Bucks’ Antetokounmpo aiming to add three to arsenal

Bucks star Giannis Antetokounmpo decided against an invitation to work out with LeBron James and Carmelo Anthony in the offseason.

Is there anything Giannis Antetokounmpo can’t do? Maybe not. But the Milwaukee Bucks star forward sees an area in which he could improve.

So the man known as The Greek Freak is trying to become a Freak on threes. Or more precisely, he has been putting in extra work on his perimeter shooting.

“I’ve worked so much this summer on it and day by day I get more comfortable,” Antetokounmpo said of his 3-point shooting, via the Milwaukee Journal-Sentinel. “I’m going to shoot more shots and hopefully I make more. If I don’t, there’s another year coming and hopefully next year I can be better and better and better and better and better. Eventually, it’s going to come.”

Antetokounmpo is mostly known as an amazing athlete with size who can handle the ball, slash and defend. But he has averaged less than two 3-pointers a game and is shooting just 28 percent on them for his career.

If he can improve that number … well, you may as well just sit back and watch him play. There will be no stopping him.

And Antetokounmpo may get more of an opportunity now that Mike Budenholzer has taken over as coach. Budenholzer is more likely to give Antetokounmpo the green light from long range than former Bucks coach Jason Kidd did — at least right away.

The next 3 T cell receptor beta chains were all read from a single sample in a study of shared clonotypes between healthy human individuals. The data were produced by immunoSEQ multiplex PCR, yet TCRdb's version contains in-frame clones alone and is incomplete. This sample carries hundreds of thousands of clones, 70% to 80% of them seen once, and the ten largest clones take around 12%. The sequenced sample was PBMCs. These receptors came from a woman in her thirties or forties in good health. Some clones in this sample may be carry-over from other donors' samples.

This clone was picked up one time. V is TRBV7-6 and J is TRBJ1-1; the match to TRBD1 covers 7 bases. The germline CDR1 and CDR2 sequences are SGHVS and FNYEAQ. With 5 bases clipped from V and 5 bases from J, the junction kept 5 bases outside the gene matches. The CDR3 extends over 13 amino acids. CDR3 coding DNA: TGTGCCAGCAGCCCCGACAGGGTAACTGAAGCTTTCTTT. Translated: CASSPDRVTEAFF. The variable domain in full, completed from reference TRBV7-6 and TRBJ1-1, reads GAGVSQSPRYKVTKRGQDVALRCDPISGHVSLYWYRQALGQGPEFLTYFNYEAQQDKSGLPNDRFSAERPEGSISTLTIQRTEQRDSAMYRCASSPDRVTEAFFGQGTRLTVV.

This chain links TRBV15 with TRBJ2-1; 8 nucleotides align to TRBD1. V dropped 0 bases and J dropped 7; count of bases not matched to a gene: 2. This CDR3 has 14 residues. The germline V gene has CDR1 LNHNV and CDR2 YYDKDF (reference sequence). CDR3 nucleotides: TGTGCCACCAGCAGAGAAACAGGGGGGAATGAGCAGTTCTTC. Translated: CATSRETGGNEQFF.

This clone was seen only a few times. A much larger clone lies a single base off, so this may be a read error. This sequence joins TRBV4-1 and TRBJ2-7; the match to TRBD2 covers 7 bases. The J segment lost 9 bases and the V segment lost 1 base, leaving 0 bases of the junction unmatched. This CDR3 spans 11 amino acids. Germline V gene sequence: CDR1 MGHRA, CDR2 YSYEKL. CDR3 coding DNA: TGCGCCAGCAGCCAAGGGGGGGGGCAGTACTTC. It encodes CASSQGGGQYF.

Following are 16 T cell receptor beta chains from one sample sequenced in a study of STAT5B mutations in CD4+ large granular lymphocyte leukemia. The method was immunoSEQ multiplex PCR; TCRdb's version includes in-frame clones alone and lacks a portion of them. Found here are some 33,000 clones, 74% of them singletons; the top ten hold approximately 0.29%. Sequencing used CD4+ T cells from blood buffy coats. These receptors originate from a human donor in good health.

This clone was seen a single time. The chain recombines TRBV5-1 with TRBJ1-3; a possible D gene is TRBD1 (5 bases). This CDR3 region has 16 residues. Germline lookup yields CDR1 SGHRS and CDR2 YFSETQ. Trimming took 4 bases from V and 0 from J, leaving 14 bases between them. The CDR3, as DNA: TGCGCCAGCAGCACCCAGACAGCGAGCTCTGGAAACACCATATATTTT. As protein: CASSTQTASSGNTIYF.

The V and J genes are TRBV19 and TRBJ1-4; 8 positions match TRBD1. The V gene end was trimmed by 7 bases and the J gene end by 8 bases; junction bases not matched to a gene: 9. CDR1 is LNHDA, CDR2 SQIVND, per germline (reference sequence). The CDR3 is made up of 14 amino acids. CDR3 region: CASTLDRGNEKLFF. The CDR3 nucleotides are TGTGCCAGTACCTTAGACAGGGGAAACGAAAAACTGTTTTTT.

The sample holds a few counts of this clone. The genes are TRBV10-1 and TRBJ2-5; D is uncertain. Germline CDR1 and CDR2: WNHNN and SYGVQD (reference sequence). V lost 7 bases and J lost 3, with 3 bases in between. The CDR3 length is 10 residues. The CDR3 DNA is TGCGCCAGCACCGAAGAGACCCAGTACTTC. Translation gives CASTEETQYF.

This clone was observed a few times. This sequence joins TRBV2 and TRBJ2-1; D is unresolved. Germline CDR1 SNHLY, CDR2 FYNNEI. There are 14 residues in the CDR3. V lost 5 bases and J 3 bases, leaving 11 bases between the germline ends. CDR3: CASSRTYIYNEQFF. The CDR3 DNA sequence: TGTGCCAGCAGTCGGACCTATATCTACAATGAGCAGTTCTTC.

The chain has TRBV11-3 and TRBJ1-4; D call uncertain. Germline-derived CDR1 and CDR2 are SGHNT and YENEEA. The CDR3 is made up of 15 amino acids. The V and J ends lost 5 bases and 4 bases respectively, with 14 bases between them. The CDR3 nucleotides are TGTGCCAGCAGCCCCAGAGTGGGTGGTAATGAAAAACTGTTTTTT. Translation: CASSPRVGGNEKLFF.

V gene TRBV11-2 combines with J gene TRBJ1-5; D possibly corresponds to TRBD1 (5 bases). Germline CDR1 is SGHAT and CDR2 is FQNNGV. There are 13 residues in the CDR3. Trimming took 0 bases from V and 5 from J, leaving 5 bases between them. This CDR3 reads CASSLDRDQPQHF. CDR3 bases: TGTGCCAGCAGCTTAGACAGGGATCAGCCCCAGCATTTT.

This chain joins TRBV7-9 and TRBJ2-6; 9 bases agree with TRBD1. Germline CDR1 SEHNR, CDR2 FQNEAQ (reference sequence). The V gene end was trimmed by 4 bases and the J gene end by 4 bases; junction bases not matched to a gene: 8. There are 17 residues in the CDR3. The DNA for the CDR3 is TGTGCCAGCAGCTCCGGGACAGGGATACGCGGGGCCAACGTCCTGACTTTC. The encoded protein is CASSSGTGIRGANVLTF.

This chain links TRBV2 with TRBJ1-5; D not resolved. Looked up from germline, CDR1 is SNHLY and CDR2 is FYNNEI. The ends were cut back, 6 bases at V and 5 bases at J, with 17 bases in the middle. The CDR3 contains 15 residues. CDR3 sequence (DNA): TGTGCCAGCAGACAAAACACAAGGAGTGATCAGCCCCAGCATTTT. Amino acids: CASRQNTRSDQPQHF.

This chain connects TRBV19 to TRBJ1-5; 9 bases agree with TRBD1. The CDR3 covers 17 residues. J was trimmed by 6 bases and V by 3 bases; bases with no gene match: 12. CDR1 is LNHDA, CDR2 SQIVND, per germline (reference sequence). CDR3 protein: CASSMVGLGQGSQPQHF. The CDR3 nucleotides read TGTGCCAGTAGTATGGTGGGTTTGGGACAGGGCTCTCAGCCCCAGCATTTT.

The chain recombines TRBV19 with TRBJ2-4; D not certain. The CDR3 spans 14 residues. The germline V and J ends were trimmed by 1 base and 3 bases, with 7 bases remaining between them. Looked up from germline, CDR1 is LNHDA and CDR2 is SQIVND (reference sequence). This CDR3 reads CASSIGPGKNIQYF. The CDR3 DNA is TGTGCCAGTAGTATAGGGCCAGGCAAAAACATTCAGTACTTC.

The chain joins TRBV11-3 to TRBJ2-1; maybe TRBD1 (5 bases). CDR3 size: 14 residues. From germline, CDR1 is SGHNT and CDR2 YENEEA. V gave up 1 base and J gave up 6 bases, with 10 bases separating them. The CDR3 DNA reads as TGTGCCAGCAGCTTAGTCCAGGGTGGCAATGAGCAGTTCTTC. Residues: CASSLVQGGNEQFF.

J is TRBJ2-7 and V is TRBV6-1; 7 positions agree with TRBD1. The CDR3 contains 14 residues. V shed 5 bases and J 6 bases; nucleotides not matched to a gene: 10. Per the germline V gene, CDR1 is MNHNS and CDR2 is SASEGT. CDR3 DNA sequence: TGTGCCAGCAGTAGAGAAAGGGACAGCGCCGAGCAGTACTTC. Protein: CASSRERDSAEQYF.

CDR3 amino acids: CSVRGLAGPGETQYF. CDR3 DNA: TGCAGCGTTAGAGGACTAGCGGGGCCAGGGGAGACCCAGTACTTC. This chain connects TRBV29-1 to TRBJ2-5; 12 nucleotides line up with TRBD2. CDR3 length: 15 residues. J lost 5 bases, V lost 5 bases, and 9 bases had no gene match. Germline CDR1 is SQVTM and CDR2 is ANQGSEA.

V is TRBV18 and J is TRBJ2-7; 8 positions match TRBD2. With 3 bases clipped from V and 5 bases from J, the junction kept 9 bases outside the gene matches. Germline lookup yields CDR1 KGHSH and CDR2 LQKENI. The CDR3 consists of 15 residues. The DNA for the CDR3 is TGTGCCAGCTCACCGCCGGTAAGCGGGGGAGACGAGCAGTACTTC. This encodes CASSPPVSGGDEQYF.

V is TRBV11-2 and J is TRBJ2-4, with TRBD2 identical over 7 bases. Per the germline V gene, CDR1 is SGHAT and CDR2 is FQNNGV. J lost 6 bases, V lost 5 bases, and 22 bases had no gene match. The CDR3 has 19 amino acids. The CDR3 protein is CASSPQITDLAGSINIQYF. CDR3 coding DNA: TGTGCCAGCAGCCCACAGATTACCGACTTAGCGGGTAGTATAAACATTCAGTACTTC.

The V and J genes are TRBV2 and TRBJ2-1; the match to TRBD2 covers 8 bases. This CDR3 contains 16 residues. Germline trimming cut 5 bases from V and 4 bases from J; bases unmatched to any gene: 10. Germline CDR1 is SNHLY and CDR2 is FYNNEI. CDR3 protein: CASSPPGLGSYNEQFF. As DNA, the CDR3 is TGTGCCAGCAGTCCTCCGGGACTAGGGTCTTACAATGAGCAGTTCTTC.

“I think it was my second year he told me not to shoot the ball,” Antetokounmpo said of Kidd. “Then my third year, at the end of the year, he told me to shoot the ball a little bit. In my fourth year, he let me shoot the ball and in my fifth year he told me, ‘You have the green light, do whatever you want,’ but I wasn’t comfortable enough. It’s hard. When you’re not shooting the ball, it’s hard to get back (to shooting).”

The Bucks are fully expecting to return to the playoffs and Antetokounmpo will again have the be the man who leads them. Extending his range will only help the cause.

“I want him to be great,” Budenholzer said. “I don’t think we’re going to snap our fingers and he’s going to be Ray Allen or Chris Mullin, but I think he’s certainly got a lot of confidence. He’s spent a lot of time working on it. … In an ideal world he’s making them, but more important to me than anything he’s just shooting and playing with a lot of confidence. Over time, we’re going to reap the benefits of that.”